The U.S. economy enjoyed a pick-up in productivity growth in 2018, as well as a pick-up in labor force growth. As a result, the unemployment rate has essentially been flat for almost a year, even with employment growth remaining strong. Meanwhile, inflation remains “muted,” as Fed officials keep emphasizing.
Fed officials would be very happy to see stronger-than-expected growth because of a pick-up in the long-term trend in either productivity or labor force growth. They remain focused on labor market constraints, however, with the unemployment rate currently 0.4 points below the median Fed official estimate of the “longer-run normal” level. That estimated level has been coming down, and it could be clipped again, although the uptrend in wage gains suggests that the labor market is genuinely tight now.
We believe the flattening in the unemployment rate has been an important contributor to Fed officials becoming dovish. In turn, we believe the trajectory of the unemployment rate will be key to whether tightening resumes. Fed officials have increasingly been emphasizing the role of inflation expectations in determining inflation, but most officials also still believe tightness in the labor market is a key determinant of price pressures over time.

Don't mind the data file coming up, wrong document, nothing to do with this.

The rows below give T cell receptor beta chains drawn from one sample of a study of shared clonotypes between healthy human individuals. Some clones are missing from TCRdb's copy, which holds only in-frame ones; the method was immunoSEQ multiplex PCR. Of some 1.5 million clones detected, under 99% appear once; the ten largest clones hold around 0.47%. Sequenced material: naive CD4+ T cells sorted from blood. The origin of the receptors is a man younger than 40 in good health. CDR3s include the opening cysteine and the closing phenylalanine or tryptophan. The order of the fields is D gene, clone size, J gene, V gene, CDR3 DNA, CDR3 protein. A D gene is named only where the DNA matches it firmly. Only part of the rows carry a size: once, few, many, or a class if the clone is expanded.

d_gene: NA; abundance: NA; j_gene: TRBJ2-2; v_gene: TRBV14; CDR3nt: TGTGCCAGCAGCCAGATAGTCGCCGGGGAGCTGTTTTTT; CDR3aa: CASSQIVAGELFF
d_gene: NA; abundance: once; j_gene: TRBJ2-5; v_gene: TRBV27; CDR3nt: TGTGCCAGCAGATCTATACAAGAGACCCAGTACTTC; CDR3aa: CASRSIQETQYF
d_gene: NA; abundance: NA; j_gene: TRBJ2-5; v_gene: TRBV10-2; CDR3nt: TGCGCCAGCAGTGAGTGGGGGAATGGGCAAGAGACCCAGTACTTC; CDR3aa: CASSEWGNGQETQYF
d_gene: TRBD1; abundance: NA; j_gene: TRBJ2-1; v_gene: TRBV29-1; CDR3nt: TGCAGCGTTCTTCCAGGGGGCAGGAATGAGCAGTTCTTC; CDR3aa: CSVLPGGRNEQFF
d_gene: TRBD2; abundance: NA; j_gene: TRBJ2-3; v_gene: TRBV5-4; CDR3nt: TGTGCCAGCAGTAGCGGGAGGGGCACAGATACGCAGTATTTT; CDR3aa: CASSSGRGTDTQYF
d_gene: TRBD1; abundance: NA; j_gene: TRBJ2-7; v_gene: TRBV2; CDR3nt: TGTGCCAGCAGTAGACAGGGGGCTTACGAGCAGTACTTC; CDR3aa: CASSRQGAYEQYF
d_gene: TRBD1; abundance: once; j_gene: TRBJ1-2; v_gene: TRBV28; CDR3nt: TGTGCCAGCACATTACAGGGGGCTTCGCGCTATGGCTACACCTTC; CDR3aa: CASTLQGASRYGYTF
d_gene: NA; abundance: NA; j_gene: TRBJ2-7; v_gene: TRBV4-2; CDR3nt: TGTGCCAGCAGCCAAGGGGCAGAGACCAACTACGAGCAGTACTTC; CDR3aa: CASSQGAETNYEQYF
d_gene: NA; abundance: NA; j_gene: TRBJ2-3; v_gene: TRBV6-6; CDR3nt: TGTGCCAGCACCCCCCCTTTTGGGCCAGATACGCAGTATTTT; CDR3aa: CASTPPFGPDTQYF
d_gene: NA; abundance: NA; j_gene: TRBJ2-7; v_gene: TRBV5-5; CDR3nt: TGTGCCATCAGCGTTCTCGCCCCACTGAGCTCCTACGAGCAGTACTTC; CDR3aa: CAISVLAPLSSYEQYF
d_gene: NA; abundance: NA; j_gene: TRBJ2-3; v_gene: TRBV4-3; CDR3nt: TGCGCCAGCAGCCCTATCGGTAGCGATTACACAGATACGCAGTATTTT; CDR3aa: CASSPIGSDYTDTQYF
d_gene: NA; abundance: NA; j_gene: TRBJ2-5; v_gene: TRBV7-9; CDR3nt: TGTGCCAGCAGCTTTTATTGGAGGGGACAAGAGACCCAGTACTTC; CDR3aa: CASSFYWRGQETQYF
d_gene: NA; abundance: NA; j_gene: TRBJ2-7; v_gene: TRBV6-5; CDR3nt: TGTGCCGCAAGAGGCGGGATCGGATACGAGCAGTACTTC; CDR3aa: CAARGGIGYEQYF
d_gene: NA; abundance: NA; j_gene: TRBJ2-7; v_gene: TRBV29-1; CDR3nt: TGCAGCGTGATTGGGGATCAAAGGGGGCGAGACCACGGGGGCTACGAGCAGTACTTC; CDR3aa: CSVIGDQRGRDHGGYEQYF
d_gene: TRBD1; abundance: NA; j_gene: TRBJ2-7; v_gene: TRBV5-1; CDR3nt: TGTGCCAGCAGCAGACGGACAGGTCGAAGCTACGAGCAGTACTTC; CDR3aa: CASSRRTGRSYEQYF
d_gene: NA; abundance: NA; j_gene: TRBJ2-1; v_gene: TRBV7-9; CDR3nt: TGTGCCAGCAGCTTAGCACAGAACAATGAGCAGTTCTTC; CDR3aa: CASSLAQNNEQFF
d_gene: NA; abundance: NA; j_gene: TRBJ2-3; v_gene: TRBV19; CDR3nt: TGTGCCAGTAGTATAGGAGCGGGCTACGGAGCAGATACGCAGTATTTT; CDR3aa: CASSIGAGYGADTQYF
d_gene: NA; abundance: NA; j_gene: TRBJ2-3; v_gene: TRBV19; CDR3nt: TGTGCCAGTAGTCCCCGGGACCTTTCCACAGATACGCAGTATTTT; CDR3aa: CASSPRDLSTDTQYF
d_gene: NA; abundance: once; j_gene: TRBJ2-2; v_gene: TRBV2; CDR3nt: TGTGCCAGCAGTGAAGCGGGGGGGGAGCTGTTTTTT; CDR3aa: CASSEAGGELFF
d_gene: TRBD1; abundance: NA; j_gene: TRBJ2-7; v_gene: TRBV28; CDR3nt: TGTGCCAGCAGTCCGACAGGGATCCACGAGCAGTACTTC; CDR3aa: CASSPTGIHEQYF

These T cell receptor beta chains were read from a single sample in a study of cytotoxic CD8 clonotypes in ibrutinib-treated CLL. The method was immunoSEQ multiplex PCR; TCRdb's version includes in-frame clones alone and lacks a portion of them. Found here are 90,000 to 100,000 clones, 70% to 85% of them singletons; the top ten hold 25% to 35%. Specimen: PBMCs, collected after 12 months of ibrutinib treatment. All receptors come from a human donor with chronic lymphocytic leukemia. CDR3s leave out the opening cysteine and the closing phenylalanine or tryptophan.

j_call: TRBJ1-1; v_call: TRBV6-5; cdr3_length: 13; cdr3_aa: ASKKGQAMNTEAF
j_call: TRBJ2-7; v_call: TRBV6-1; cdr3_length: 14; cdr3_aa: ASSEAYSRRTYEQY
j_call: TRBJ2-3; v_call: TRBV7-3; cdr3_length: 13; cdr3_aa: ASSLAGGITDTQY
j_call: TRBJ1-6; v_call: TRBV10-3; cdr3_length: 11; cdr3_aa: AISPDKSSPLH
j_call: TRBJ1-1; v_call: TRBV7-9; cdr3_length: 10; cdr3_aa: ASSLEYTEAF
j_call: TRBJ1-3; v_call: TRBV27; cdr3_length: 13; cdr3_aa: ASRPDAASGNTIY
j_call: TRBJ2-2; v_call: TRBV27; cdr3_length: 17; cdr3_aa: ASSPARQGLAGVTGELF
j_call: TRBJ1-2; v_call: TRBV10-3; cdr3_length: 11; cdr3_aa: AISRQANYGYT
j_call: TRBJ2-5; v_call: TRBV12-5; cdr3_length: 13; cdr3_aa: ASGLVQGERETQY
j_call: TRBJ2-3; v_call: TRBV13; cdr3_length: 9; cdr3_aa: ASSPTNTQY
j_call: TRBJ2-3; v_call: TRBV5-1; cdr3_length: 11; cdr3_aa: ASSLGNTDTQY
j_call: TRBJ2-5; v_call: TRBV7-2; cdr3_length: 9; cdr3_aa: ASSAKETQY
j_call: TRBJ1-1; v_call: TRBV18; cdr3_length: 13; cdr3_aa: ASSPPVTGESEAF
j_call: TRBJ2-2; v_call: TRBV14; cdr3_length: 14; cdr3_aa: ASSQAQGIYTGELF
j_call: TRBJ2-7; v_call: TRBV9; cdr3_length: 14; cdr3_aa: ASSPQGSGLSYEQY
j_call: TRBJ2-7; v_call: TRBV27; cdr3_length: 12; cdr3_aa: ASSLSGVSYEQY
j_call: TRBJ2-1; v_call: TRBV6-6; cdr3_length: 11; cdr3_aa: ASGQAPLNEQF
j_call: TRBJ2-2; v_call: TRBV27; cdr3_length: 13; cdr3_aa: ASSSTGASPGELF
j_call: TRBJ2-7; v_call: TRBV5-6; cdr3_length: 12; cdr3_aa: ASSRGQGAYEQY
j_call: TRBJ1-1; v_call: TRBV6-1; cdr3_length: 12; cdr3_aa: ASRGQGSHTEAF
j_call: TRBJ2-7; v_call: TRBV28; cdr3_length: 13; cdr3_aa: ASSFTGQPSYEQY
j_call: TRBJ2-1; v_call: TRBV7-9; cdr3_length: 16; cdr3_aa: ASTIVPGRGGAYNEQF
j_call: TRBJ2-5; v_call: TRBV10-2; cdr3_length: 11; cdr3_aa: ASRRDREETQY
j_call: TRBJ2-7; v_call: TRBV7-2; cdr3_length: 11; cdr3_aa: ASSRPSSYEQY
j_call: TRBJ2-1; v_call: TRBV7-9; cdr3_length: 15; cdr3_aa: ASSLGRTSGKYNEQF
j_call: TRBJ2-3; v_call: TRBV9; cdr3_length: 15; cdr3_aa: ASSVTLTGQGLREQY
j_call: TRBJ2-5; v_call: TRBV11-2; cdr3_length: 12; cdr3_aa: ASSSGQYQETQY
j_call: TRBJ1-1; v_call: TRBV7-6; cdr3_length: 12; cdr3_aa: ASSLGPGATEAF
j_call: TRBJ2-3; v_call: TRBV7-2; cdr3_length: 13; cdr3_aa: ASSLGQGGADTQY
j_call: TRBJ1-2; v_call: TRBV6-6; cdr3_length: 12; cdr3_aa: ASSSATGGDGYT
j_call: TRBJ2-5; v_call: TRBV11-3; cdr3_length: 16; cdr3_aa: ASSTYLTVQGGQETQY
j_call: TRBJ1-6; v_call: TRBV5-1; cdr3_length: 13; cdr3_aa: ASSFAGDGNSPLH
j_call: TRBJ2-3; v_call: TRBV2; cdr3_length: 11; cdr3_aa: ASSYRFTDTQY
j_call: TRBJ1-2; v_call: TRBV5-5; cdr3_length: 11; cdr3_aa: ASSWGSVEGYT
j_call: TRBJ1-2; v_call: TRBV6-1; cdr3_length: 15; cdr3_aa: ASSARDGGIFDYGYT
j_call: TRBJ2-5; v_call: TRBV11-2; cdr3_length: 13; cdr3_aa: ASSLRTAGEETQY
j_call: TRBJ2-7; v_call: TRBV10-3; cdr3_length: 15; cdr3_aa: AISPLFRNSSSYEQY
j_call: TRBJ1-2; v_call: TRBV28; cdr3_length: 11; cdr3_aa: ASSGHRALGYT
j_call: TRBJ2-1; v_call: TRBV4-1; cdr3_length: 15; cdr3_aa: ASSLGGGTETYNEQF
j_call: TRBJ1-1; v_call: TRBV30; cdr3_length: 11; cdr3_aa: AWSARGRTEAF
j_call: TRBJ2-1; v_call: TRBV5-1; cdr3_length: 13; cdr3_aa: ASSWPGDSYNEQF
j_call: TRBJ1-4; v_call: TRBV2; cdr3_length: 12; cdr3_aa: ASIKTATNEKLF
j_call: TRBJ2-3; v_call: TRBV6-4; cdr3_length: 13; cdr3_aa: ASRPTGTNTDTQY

However, we remain skeptical that the surge in labor force growth will be sustained, and we are not convinced that the economic backdrop has changed enough yet to generate a sharp slowing in employment growth. As a result, we expect the unemployment rate to resume its downtrend. We expect wages to keep accelerating, at least gradually. In turn, we continue to forecast another Fed rate hike this year, albeit not until September.